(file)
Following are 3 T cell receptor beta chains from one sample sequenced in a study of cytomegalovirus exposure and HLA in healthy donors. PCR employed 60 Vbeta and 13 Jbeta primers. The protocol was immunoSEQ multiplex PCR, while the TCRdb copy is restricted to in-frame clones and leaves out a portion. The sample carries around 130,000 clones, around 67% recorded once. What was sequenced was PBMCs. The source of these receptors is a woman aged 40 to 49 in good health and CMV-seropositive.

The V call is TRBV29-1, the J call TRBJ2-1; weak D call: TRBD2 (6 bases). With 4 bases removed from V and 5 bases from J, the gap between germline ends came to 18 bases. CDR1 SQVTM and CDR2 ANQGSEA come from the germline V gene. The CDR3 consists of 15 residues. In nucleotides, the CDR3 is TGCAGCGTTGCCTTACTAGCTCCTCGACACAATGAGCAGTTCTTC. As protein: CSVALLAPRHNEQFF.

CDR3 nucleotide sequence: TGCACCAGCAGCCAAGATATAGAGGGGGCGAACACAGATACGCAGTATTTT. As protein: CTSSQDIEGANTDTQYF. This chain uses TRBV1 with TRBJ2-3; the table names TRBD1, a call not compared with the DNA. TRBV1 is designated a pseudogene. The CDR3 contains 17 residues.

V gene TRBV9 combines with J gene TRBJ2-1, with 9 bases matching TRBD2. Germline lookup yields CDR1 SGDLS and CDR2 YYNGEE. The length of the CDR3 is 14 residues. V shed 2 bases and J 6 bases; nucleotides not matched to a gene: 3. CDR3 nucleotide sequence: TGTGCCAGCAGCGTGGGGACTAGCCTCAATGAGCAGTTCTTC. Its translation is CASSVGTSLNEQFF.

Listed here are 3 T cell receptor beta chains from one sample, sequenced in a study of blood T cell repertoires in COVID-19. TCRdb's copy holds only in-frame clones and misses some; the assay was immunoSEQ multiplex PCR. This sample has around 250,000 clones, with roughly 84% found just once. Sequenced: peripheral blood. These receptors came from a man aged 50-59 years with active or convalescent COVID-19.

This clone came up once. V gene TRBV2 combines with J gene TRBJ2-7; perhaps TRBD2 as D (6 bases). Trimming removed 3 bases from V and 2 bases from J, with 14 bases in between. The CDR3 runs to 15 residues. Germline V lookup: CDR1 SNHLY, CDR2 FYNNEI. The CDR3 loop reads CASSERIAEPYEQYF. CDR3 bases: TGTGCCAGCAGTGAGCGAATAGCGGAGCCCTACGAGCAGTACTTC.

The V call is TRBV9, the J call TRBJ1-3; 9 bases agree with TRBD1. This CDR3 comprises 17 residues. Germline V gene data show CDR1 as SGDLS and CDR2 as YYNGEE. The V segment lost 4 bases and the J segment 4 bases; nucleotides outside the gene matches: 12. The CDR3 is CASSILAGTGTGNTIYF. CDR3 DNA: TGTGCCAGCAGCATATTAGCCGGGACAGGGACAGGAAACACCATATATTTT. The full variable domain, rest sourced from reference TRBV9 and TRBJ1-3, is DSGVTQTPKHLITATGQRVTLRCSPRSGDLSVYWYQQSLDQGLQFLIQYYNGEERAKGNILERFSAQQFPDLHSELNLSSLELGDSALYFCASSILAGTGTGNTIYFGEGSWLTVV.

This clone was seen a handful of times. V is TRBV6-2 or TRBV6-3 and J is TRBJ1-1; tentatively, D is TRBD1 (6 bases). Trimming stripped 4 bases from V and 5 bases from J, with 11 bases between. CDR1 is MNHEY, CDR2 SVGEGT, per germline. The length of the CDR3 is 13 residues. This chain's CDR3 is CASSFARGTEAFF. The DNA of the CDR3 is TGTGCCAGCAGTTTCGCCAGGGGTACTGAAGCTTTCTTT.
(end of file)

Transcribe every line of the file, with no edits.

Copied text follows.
Following are 3 T cell receptor beta chains from one sample sequenced in a study of cytomegalovirus exposure and HLA in healthy donors. PCR employed 60 Vbeta and 13 Jbeta primers. The protocol was immunoSEQ multiplex PCR, while the TCRdb copy is restricted to in-frame clones and leaves out a portion. The sample carries around 130,000 clones, around 67% recorded once. What was sequenced was PBMCs. The source of these receptors is a woman aged 40 to 49 in good health and CMV-seropositive.

The V call is TRBV29-1, the J call TRBJ2-1; weak D call: TRBD2 (6 bases). With 4 bases removed from V and 5 bases from J, the gap between germline ends came to 18 bases. CDR1 SQVTM and CDR2 ANQGSEA come from the germline V gene. The CDR3 consists of 15 residues. In nucleotides, the CDR3 is TGCAGCGTTGCCTTACTAGCTCCTCGACACAATGAGCAGTTCTTC. As protein: CSVALLAPRHNEQFF.

CDR3 nucleotide sequence: TGCACCAGCAGCCAAGATATAGAGGGGGCGAACACAGATACGCAGTATTTT. As protein: CTSSQDIEGANTDTQYF. This chain uses TRBV1 with TRBJ2-3; the table names TRBD1, a call not compared with the DNA. TRBV1 is designated a pseudogene. The CDR3 contains 17 residues.

V gene TRBV9 combines with J gene TRBJ2-1, with 9 bases matching TRBD2. Germline lookup yields CDR1 SGDLS and CDR2 YYNGEE. The length of the CDR3 is 14 residues. V shed 2 bases and J 6 bases; nucleotides not matched to a gene: 3. CDR3 nucleotide sequence: TGTGCCAGCAGCGTGGGGACTAGCCTCAATGAGCAGTTCTTC. Its translation is CASSVGTSLNEQFF.

Listed here are 3 T cell receptor beta chains from one sample, sequenced in a study of blood T cell repertoires in COVID-19. TCRdb's copy holds only in-frame clones and misses some; the assay was immunoSEQ multiplex PCR. This sample has around 250,000 clones, with roughly 84% found just once. Sequenced: peripheral blood. These receptors came from a man aged 50-59 years with active or convalescent COVID-19.

This clone came up once. V gene TRBV2 combines with J gene TRBJ2-7; perhaps TRBD2 as D (6 bases). Trimming removed 3 bases from V and 2 bases from J, with 14 bases in between. The CDR3 runs to 15 residues. Germline V lookup: CDR1 SNHLY, CDR2 FYNNEI. The CDR3 loop reads CASSERIAEPYEQYF. CDR3 bases: TGTGCCAGCAGTGAGCGAATAGCGGAGCCCTACGAGCAGTACTTC.

The V call is TRBV9, the J call TRBJ1-3; 9 bases agree with TRBD1. This CDR3 comprises 17 residues. Germline V gene data show CDR1 as SGDLS and CDR2 as YYNGEE. The V segment lost 4 bases and the J segment 4 bases; nucleotides outside the gene matches: 12. The CDR3 is CASSILAGTGTGNTIYF. CDR3 DNA: TGTGCCAGCAGCATATTAGCCGGGACAGGGACAGGAAACACCATATATTTT. The full variable domain, rest sourced from reference TRBV9 and TRBJ1-3, is DSGVTQTPKHLITATGQRVTLRCSPRSGDLSVYWYQQSLDQGLQFLIQYYNGEERAKGNILERFSAQQFPDLHSELNLSSLELGDSALYFCASSILAGTGTGNTIYFGEGSWLTVV.

This clone was seen a handful of times. V is TRBV6-2 or TRBV6-3 and J is TRBJ1-1; tentatively, D is TRBD1 (6 bases). Trimming stripped 4 bases from V and 5 bases from J, with 11 bases between. CDR1 is MNHEY, CDR2 SVGEGT, per germline. The length of the CDR3 is 13 residues. This chain's CDR3 is CASSFARGTEAFF. The DNA of the CDR3 is TGTGCCAGCAGTTTCGCCAGGGGTACTGAAGCTTTCTTT.